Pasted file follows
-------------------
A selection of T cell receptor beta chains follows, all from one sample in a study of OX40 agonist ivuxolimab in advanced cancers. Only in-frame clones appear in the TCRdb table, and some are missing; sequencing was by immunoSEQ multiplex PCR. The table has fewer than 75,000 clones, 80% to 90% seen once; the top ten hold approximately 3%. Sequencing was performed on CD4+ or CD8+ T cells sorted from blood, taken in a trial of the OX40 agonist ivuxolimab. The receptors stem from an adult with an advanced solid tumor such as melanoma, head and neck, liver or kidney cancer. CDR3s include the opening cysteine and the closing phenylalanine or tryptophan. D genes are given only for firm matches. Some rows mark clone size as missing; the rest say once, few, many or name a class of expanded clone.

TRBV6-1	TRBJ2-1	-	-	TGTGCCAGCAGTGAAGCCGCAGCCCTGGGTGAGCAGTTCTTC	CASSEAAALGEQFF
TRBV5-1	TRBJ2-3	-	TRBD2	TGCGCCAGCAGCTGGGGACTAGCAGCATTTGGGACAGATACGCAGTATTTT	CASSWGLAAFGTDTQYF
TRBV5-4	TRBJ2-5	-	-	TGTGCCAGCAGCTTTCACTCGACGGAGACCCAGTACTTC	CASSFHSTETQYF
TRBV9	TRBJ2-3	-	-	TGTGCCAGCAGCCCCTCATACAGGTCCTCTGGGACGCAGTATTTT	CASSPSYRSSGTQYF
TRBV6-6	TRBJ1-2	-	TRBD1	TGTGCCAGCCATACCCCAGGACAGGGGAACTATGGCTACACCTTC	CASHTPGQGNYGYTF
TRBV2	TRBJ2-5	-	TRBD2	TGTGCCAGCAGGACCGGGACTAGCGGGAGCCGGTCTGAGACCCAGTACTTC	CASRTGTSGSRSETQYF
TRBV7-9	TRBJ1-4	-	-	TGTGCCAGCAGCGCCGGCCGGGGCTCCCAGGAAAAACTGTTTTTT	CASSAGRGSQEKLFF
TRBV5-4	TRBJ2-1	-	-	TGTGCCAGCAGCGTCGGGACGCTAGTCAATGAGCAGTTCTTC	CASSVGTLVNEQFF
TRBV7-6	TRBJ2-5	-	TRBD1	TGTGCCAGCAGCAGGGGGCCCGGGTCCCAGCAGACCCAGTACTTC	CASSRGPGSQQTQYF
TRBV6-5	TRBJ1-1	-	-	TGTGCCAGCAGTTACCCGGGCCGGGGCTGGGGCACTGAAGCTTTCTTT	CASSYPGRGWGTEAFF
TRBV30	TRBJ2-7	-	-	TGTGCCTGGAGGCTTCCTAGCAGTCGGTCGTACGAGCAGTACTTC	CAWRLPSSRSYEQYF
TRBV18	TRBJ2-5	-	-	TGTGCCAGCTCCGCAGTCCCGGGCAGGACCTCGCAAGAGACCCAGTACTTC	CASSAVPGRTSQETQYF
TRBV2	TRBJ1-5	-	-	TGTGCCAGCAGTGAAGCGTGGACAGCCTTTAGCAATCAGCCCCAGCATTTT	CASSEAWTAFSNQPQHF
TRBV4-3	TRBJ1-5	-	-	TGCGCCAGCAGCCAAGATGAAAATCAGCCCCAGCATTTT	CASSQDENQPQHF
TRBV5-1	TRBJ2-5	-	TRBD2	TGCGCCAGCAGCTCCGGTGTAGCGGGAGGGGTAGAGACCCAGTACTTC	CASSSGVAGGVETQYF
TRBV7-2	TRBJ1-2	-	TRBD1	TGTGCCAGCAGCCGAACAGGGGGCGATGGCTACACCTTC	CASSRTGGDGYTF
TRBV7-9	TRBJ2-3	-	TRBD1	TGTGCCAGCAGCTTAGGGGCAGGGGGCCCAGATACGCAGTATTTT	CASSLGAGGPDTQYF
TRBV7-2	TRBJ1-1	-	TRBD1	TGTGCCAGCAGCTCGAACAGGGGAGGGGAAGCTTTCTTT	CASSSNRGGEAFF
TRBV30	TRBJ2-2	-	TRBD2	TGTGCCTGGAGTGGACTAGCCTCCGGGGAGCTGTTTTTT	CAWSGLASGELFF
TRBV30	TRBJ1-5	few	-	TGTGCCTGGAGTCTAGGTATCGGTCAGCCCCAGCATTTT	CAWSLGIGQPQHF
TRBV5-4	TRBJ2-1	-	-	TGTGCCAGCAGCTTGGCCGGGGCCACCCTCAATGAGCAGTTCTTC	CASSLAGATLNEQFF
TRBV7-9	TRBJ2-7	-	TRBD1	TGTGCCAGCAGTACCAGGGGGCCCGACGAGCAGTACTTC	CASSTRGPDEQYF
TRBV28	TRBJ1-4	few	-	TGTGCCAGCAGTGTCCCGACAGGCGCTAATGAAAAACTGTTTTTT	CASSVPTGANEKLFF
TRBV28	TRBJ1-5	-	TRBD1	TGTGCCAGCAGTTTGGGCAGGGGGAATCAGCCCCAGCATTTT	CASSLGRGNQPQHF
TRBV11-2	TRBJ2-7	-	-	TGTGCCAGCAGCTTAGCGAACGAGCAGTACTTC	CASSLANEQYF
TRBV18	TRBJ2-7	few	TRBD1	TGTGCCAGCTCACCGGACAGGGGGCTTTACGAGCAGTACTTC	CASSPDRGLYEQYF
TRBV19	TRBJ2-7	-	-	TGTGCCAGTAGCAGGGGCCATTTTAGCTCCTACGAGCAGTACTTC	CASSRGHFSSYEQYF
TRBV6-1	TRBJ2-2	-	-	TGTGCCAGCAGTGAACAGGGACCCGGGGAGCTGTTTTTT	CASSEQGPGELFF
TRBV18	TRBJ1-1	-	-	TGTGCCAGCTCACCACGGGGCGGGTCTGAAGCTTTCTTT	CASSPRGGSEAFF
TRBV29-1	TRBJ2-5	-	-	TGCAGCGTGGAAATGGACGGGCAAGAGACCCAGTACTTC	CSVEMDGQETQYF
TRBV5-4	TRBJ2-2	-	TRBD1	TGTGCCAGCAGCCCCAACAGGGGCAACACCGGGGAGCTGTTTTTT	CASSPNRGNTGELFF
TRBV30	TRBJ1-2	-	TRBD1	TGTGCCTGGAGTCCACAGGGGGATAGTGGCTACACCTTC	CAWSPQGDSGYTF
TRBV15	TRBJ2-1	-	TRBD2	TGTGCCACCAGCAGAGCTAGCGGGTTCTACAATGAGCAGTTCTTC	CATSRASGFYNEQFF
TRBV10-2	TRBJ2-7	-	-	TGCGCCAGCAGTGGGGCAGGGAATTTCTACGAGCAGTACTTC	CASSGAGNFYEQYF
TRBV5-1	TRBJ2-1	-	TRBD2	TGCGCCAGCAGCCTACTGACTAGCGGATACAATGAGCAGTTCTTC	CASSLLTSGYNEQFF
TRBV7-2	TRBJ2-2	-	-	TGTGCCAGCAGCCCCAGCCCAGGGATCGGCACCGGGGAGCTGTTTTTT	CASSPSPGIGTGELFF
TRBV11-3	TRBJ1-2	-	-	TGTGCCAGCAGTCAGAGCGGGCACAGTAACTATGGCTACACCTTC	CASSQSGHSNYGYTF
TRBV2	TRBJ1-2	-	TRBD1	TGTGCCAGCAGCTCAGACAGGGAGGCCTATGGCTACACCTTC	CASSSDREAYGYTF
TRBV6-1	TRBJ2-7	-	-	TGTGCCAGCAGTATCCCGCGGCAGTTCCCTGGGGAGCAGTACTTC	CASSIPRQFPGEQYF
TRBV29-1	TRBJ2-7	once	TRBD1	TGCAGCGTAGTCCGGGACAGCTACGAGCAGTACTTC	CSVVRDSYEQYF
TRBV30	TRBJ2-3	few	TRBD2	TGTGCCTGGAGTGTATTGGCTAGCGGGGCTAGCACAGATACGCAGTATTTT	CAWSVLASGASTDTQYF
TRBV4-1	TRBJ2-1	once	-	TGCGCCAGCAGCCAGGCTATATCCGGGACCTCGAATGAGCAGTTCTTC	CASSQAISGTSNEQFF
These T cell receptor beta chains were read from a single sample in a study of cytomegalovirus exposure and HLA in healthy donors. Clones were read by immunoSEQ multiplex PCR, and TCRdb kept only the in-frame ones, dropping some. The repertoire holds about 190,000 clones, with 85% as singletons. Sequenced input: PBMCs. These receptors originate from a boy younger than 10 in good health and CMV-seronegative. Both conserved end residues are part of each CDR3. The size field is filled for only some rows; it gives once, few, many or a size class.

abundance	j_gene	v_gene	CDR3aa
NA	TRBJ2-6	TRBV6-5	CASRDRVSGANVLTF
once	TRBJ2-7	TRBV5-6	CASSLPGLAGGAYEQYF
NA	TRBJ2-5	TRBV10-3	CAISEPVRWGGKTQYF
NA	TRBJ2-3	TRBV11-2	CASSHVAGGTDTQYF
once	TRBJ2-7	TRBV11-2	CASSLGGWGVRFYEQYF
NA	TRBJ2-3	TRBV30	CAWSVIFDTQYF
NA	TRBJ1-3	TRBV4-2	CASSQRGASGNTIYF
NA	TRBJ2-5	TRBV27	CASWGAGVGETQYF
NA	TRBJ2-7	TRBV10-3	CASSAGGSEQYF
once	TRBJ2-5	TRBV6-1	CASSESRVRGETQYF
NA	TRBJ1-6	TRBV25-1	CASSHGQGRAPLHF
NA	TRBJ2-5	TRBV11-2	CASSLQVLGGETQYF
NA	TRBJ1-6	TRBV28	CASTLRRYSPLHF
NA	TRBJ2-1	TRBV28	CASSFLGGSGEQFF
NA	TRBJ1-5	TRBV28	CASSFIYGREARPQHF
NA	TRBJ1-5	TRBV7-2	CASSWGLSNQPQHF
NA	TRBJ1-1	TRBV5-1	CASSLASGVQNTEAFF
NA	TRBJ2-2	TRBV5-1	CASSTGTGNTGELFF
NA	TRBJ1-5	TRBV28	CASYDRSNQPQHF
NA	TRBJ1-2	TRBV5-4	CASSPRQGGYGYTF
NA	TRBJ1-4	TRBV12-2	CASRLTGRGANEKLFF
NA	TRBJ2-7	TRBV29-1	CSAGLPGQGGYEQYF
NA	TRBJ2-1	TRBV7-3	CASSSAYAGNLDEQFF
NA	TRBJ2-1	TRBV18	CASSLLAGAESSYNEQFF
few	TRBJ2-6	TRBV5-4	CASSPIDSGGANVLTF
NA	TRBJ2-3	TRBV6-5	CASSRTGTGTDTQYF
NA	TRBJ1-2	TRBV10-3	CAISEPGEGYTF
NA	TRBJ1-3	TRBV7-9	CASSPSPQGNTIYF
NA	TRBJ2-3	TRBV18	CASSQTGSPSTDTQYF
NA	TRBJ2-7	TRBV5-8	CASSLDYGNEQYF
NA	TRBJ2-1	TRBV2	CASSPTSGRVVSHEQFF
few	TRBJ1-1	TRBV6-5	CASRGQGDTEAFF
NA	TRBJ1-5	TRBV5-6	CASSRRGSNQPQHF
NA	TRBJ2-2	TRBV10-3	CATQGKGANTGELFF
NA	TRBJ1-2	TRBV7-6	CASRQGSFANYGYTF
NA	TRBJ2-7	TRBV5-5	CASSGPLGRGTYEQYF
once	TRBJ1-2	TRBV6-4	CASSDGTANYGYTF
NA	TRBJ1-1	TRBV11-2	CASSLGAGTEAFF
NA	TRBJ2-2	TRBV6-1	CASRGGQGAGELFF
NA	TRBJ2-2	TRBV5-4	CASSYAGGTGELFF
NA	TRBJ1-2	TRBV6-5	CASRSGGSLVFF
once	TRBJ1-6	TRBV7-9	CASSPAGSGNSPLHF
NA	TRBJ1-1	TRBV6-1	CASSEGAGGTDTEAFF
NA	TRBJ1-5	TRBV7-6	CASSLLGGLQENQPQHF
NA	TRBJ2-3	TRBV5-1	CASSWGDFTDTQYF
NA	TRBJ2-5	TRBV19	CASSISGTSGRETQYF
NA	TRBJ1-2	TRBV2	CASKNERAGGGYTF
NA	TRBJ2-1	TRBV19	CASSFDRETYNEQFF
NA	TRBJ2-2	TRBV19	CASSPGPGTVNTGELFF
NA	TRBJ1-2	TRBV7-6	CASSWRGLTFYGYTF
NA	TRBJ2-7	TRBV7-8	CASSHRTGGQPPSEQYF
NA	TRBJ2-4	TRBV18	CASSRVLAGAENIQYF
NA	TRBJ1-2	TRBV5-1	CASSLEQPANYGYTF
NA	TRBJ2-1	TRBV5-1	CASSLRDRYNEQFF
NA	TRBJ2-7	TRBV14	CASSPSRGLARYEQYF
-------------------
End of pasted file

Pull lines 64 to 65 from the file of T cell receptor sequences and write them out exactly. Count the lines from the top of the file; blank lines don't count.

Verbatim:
NA	TRBJ1-5	TRBV28	CASYDRSNQPQHF
NA	TRBJ1-2	TRBV5-4	CASSPRQGGYGYTF